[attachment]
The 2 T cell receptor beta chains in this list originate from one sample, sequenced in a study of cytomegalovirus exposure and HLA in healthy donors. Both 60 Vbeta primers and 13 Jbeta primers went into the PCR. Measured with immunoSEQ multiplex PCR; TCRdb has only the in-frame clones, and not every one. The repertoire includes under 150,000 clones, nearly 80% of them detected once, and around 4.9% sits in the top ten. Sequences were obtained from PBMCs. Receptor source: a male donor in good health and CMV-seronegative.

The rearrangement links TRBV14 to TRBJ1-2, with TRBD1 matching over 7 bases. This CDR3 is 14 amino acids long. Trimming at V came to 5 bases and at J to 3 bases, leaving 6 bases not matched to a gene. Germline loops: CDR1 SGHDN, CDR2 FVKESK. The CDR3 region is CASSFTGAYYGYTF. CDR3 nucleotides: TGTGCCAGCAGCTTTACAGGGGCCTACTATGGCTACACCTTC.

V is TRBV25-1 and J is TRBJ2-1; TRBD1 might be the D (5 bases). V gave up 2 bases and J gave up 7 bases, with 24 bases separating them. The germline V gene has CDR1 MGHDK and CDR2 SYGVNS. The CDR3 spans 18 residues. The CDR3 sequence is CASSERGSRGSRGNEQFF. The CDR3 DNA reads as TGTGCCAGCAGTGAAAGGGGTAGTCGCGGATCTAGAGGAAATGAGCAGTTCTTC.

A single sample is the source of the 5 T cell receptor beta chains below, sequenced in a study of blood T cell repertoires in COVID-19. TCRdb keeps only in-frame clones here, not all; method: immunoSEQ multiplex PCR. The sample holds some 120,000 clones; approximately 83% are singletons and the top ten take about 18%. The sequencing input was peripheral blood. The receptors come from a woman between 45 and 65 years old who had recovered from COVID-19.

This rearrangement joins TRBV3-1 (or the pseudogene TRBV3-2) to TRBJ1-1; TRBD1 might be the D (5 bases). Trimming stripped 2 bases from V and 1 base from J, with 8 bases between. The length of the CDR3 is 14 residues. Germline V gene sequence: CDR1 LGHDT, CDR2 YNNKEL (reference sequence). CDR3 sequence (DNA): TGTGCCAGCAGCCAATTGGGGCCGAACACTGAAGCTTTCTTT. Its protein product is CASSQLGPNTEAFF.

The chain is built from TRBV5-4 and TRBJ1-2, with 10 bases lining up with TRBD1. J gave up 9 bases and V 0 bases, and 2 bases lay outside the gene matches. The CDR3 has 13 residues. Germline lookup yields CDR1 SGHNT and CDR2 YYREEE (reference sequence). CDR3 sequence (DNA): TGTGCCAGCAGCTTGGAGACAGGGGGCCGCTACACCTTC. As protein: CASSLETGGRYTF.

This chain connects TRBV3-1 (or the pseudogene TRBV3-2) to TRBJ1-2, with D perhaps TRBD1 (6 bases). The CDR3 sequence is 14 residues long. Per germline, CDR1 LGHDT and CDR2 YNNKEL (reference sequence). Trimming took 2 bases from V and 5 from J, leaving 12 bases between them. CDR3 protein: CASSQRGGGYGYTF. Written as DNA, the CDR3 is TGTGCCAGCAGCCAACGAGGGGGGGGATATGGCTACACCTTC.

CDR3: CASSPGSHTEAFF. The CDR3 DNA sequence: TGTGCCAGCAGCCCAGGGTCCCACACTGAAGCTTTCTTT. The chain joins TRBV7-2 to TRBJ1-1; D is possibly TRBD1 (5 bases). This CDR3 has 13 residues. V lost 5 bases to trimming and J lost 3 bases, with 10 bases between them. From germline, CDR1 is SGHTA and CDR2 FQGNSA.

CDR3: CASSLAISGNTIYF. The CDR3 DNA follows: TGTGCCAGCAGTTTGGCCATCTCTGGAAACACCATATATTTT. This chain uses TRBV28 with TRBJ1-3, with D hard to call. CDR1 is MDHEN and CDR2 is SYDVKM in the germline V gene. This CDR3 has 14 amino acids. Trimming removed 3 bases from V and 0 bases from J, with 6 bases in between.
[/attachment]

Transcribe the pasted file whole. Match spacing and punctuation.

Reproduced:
The 2 T cell receptor beta chains in this list originate from one sample, sequenced in a study of cytomegalovirus exposure and HLA in healthy donors. Both 60 Vbeta primers and 13 Jbeta primers went into the PCR. Measured with immunoSEQ multiplex PCR; TCRdb has only the in-frame clones, and not every one. The repertoire includes under 150,000 clones, nearly 80% of them detected once, and around 4.9% sits in the top ten. Sequences were obtained from PBMCs. Receptor source: a male donor in good health and CMV-seronegative.

The rearrangement links TRBV14 to TRBJ1-2, with TRBD1 matching over 7 bases. This CDR3 is 14 amino acids long. Trimming at V came to 5 bases and at J to 3 bases, leaving 6 bases not matched to a gene. Germline loops: CDR1 SGHDN, CDR2 FVKESK. The CDR3 region is CASSFTGAYYGYTF. CDR3 nucleotides: TGTGCCAGCAGCTTTACAGGGGCCTACTATGGCTACACCTTC.

V is TRBV25-1 and J is TRBJ2-1; TRBD1 might be the D (5 bases). V gave up 2 bases and J gave up 7 bases, with 24 bases separating them. The germline V gene has CDR1 MGHDK and CDR2 SYGVNS. The CDR3 spans 18 residues. The CDR3 sequence is CASSERGSRGSRGNEQFF. The CDR3 DNA reads as TGTGCCAGCAGTGAAAGGGGTAGTCGCGGATCTAGAGGAAATGAGCAGTTCTTC.

A single sample is the source of the 5 T cell receptor beta chains below, sequenced in a study of blood T cell repertoires in COVID-19. TCRdb keeps only in-frame clones here, not all; method: immunoSEQ multiplex PCR. The sample holds some 120,000 clones; approximately 83% are singletons and the top ten take about 18%. The sequencing input was peripheral blood. The receptors come from a woman between 45 and 65 years old who had recovered from COVID-19.

This rearrangement joins TRBV3-1 (or the pseudogene TRBV3-2) to TRBJ1-1; TRBD1 might be the D (5 bases). Trimming stripped 2 bases from V and 1 base from J, with 8 bases between. The length of the CDR3 is 14 residues. Germline V gene sequence: CDR1 LGHDT, CDR2 YNNKEL (reference sequence). CDR3 sequence (DNA): TGTGCCAGCAGCCAATTGGGGCCGAACACTGAAGCTTTCTTT. Its protein product is CASSQLGPNTEAFF.

The chain is built from TRBV5-4 and TRBJ1-2, with 10 bases lining up with TRBD1. J gave up 9 bases and V 0 bases, and 2 bases lay outside the gene matches. The CDR3 has 13 residues. Germline lookup yields CDR1 SGHNT and CDR2 YYREEE (reference sequence). CDR3 sequence (DNA): TGTGCCAGCAGCTTGGAGACAGGGGGCCGCTACACCTTC. As protein: CASSLETGGRYTF.

This chain connects TRBV3-1 (or the pseudogene TRBV3-2) to TRBJ1-2, with D perhaps TRBD1 (6 bases). The CDR3 sequence is 14 residues long. Per germline, CDR1 LGHDT and CDR2 YNNKEL (reference sequence). Trimming took 2 bases from V and 5 from J, leaving 12 bases between them. CDR3 protein: CASSQRGGGYGYTF. Written as DNA, the CDR3 is TGTGCCAGCAGCCAACGAGGGGGGGGATATGGCTACACCTTC.

CDR3: CASSPGSHTEAFF. The CDR3 DNA sequence: TGTGCCAGCAGCCCAGGGTCCCACACTGAAGCTTTCTTT. The chain joins TRBV7-2 to TRBJ1-1; D is possibly TRBD1 (5 bases). This CDR3 has 13 residues. V lost 5 bases to trimming and J lost 3 bases, with 10 bases between them. From germline, CDR1 is SGHTA and CDR2 FQGNSA.

CDR3: CASSLAISGNTIYF. The CDR3 DNA follows: TGTGCCAGCAGTTTGGCCATCTCTGGAAACACCATATATTTT. This chain uses TRBV28 with TRBJ1-3, with D hard to call. CDR1 is MDHEN and CDR2 is SYDVKM in the germline V gene. This CDR3 has 14 amino acids. Trimming removed 3 bases from V and 0 bases from J, with 6 bases in between.